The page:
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This chapter focuses on the applications, strengths and limitations of the main methods used for conducting a nutrition assessment and in particular assessing dietary intakes in clinical practice and in research, and their relevance to athletes. The chapter identifies the key differences in how diet is assessed in research and clinical practice and outlines how new technologies are improving the assessment of diet.


A nutritional assessment of an individual athlete, as well as a medical check-up, a musculoskeletal assessment and a psychological assessment, is now routine in many sporting organisations. For dietitians, the nutritional assessment is the first of four steps in the Nutrition Care Process. The Nutrition Care Process is a structural framework for dietitians to provide nutrition care to patients, clients and groups or communities and is easily adapted for use in athletes (Academy of Nutrition & Dietetics 2018). A nutrition assessment is the basis for the four stages that complete the Nutrition Care Process:

  1. nutrition assessment and reassessment

  2. nutrition diagnosis

  3. nutrition intervention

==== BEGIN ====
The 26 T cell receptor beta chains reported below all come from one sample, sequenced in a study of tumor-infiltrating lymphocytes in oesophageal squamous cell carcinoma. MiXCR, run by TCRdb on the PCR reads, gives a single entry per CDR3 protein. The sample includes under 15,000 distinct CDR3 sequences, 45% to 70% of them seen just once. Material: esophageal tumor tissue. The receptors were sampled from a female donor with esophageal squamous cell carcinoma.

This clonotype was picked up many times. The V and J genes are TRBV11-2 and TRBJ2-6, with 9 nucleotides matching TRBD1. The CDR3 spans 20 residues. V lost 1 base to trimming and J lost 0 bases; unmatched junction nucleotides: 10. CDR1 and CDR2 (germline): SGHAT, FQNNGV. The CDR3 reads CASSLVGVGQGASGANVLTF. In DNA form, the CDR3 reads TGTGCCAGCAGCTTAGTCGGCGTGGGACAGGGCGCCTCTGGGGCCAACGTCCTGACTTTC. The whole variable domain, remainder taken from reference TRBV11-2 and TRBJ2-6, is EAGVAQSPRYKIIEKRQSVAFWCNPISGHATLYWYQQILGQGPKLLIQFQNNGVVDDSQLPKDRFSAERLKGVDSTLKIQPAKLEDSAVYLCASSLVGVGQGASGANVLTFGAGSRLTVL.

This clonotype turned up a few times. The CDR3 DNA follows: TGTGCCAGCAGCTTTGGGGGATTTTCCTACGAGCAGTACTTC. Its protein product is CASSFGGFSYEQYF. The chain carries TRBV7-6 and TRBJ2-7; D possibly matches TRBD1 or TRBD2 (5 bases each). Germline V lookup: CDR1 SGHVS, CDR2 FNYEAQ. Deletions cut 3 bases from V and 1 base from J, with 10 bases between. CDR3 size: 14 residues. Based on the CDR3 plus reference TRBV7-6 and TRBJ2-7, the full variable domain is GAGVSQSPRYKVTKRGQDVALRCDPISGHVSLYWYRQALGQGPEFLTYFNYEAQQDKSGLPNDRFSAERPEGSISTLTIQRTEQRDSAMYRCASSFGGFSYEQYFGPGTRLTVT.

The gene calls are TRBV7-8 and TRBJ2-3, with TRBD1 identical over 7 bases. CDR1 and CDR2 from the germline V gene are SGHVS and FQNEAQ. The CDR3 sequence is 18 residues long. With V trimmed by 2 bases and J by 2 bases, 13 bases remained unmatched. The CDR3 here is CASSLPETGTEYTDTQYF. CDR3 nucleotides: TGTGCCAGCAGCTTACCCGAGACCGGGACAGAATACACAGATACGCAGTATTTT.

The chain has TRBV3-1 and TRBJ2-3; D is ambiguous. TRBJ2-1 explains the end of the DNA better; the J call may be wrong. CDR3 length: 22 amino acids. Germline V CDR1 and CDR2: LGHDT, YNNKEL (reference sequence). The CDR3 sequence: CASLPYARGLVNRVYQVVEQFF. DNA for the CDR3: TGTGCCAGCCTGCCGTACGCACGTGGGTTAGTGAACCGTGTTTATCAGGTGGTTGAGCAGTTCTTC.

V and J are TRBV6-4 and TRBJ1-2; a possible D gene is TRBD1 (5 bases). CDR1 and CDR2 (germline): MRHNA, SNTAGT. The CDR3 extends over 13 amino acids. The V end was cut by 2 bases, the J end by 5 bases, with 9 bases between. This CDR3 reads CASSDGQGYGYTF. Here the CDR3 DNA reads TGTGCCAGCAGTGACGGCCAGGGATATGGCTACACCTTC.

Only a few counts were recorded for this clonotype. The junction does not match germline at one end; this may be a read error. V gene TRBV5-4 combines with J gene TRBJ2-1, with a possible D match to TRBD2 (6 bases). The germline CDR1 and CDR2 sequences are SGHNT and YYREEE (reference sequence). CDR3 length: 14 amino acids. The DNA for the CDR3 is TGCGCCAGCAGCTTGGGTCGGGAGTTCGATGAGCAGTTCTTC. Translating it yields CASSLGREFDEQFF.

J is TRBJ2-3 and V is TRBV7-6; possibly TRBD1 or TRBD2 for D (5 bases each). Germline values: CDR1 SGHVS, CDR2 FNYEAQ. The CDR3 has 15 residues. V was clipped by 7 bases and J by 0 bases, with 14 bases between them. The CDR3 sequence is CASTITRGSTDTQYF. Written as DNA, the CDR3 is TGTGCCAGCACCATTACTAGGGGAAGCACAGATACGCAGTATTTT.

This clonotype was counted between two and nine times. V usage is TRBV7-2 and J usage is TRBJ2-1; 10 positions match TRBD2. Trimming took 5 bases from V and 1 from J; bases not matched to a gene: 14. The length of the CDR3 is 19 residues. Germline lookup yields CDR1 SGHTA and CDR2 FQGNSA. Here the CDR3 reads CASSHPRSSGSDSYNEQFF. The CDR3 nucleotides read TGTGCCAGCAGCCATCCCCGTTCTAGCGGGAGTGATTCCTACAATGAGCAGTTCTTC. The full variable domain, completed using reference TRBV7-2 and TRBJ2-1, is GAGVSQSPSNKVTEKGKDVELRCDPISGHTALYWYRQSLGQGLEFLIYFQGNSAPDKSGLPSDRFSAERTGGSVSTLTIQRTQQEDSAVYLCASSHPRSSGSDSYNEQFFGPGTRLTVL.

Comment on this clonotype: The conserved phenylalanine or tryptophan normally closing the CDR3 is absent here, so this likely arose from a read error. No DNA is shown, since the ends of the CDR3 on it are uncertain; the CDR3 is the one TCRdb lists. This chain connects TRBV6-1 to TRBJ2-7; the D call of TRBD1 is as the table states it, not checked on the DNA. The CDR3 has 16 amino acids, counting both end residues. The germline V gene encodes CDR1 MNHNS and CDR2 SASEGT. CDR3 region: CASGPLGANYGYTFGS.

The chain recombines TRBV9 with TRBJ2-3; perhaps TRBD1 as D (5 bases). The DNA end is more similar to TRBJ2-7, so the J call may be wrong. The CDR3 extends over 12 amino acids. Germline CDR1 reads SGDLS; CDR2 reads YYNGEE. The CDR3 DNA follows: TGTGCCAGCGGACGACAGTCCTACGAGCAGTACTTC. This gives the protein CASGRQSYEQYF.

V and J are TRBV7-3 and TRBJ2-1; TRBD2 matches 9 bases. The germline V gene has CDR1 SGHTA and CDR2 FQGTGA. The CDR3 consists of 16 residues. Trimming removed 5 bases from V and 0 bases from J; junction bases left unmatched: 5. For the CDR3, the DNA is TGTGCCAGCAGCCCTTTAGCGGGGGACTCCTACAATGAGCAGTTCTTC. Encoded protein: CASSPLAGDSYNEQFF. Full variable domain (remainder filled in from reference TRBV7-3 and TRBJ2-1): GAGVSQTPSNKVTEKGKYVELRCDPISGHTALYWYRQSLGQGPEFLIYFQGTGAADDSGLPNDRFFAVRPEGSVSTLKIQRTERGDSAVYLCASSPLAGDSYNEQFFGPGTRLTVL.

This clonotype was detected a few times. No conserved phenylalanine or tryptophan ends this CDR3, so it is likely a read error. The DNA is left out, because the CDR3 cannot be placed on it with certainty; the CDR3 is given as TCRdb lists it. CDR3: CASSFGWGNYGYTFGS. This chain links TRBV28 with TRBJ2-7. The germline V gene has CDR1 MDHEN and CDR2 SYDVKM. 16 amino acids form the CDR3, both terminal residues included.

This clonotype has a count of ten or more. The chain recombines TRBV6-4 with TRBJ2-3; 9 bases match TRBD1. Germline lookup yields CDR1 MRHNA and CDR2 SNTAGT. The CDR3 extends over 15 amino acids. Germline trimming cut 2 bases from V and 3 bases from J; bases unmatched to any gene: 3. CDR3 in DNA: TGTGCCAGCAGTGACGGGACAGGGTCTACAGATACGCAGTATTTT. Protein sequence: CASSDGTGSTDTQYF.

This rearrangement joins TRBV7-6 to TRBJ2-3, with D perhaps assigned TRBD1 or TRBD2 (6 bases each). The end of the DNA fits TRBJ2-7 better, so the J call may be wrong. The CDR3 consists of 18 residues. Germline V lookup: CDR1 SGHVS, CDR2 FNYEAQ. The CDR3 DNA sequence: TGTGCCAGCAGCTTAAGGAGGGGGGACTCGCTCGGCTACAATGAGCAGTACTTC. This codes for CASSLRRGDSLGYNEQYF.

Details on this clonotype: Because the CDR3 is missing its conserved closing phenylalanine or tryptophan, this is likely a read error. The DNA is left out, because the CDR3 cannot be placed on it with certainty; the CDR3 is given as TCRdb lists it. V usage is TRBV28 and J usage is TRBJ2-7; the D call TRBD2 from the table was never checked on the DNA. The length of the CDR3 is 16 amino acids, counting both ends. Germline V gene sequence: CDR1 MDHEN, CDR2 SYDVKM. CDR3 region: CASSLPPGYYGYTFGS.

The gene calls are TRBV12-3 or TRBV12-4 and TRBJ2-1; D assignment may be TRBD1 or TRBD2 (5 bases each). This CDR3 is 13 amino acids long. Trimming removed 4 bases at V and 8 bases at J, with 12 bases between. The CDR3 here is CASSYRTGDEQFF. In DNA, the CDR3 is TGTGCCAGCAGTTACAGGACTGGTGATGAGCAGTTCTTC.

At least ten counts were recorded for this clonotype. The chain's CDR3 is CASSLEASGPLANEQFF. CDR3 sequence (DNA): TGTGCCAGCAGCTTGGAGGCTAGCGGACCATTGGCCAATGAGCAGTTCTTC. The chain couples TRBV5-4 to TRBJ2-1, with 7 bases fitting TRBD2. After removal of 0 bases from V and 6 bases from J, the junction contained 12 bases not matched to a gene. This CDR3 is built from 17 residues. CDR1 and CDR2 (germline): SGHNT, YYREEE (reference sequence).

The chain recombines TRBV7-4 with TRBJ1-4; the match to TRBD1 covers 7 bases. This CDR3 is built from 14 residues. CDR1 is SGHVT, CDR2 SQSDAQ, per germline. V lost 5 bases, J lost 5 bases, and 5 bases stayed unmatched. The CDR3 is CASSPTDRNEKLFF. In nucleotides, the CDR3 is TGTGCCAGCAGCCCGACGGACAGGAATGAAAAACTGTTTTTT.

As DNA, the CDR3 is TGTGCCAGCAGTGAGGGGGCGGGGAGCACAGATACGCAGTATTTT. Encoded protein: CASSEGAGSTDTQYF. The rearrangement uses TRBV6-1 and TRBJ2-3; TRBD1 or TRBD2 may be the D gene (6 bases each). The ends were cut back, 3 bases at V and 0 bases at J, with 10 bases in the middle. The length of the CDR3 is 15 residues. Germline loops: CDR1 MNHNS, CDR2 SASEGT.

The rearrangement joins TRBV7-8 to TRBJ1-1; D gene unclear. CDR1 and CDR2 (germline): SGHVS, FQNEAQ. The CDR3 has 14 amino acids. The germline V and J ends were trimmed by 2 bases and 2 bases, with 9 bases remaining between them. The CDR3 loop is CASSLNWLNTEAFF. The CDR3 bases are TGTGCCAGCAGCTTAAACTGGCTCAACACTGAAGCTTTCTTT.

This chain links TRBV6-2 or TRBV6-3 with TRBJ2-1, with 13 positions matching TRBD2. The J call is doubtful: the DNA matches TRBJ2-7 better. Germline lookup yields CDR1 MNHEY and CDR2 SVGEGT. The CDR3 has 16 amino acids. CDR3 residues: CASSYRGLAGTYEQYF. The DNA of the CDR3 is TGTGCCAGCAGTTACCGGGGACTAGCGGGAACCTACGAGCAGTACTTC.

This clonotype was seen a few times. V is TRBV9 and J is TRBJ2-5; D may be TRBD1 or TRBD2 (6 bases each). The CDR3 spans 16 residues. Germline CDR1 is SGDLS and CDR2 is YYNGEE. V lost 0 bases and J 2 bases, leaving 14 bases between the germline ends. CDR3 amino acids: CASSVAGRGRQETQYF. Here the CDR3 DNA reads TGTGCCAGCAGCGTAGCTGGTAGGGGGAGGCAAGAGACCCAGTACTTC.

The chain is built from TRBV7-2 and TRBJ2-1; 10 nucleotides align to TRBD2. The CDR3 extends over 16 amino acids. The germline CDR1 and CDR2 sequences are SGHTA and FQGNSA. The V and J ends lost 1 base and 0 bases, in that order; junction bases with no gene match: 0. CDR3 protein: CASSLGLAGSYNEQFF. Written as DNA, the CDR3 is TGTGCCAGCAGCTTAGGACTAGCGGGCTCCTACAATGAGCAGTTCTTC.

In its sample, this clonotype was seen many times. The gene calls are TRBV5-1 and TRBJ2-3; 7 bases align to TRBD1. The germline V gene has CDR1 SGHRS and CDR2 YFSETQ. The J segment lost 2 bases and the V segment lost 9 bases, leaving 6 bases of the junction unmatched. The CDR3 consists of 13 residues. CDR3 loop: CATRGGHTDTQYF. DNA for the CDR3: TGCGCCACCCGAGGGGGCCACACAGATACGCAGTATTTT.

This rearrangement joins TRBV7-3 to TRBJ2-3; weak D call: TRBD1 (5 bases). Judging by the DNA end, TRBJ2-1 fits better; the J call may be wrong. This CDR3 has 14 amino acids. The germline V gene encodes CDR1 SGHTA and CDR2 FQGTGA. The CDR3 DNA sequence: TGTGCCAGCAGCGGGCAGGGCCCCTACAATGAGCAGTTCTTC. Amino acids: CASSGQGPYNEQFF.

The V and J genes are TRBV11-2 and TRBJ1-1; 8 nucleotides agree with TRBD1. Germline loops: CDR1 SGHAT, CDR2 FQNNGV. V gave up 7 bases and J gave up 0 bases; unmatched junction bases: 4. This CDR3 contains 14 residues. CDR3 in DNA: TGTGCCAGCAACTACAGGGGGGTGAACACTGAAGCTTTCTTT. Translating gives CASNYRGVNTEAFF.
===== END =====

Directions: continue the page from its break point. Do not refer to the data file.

4. nutrition monitoring and evaluation.

The Academy of Nutrition and Dietetics has developed standards of professional performance as a resource for sports dietitians and includes documentation on specific indicators for nutrition assessment in athletes (Steinmuller et al. 2014).

Dietary assessment (also referred to as the food- and nutrition-related history) is a key component of the nutritional assessment of an individual athlete (see section 2.7). This information may be further supplemented with energy expenditure analysis (in training and competition), physique assessment, biochemical data and health history.

In a healthy athlete, symptoms of lethargy, fatigue, poor performance capacity, poor concentration and slow recovery from a hard training session can be nutrition-related. Increased incidence of injury or infection or large losses in body mass (BM) may also be linked to suboptimal nutrient intake or energy imbalance. Often, inconsistency in performance and during training is a signal for a coach to refer an individual athlete to a dietitian for a nutrition assessment. The domains of nutrition assessment data, also referred to as nutrition indicators, include:

  • food- and nutrition-related history

  • physique assessment (body composition and anthropometric measurements)

  • biochemical data, medical tests and procedures

  • nutrition-focused physical findings

  • athlete history.

Sports nutrition practice requires skills and knowledge in all these areas and the ability to apply evidence-based research to assist athletes to work towards their performance-related goals (Thomas et al. 2016). A sports dietitian is trained to diagnose nutrition-related problems, taking into account the physiological, medical, social and psychological issues that affect performance and health, and to plan the nutritional intervention, monitoring and evaluation of the athlete accordingly.

The main goals of nutrition assessment, and the first step in the Nutrition Care Process, are to:

  • identify athletes who require nutritional ...

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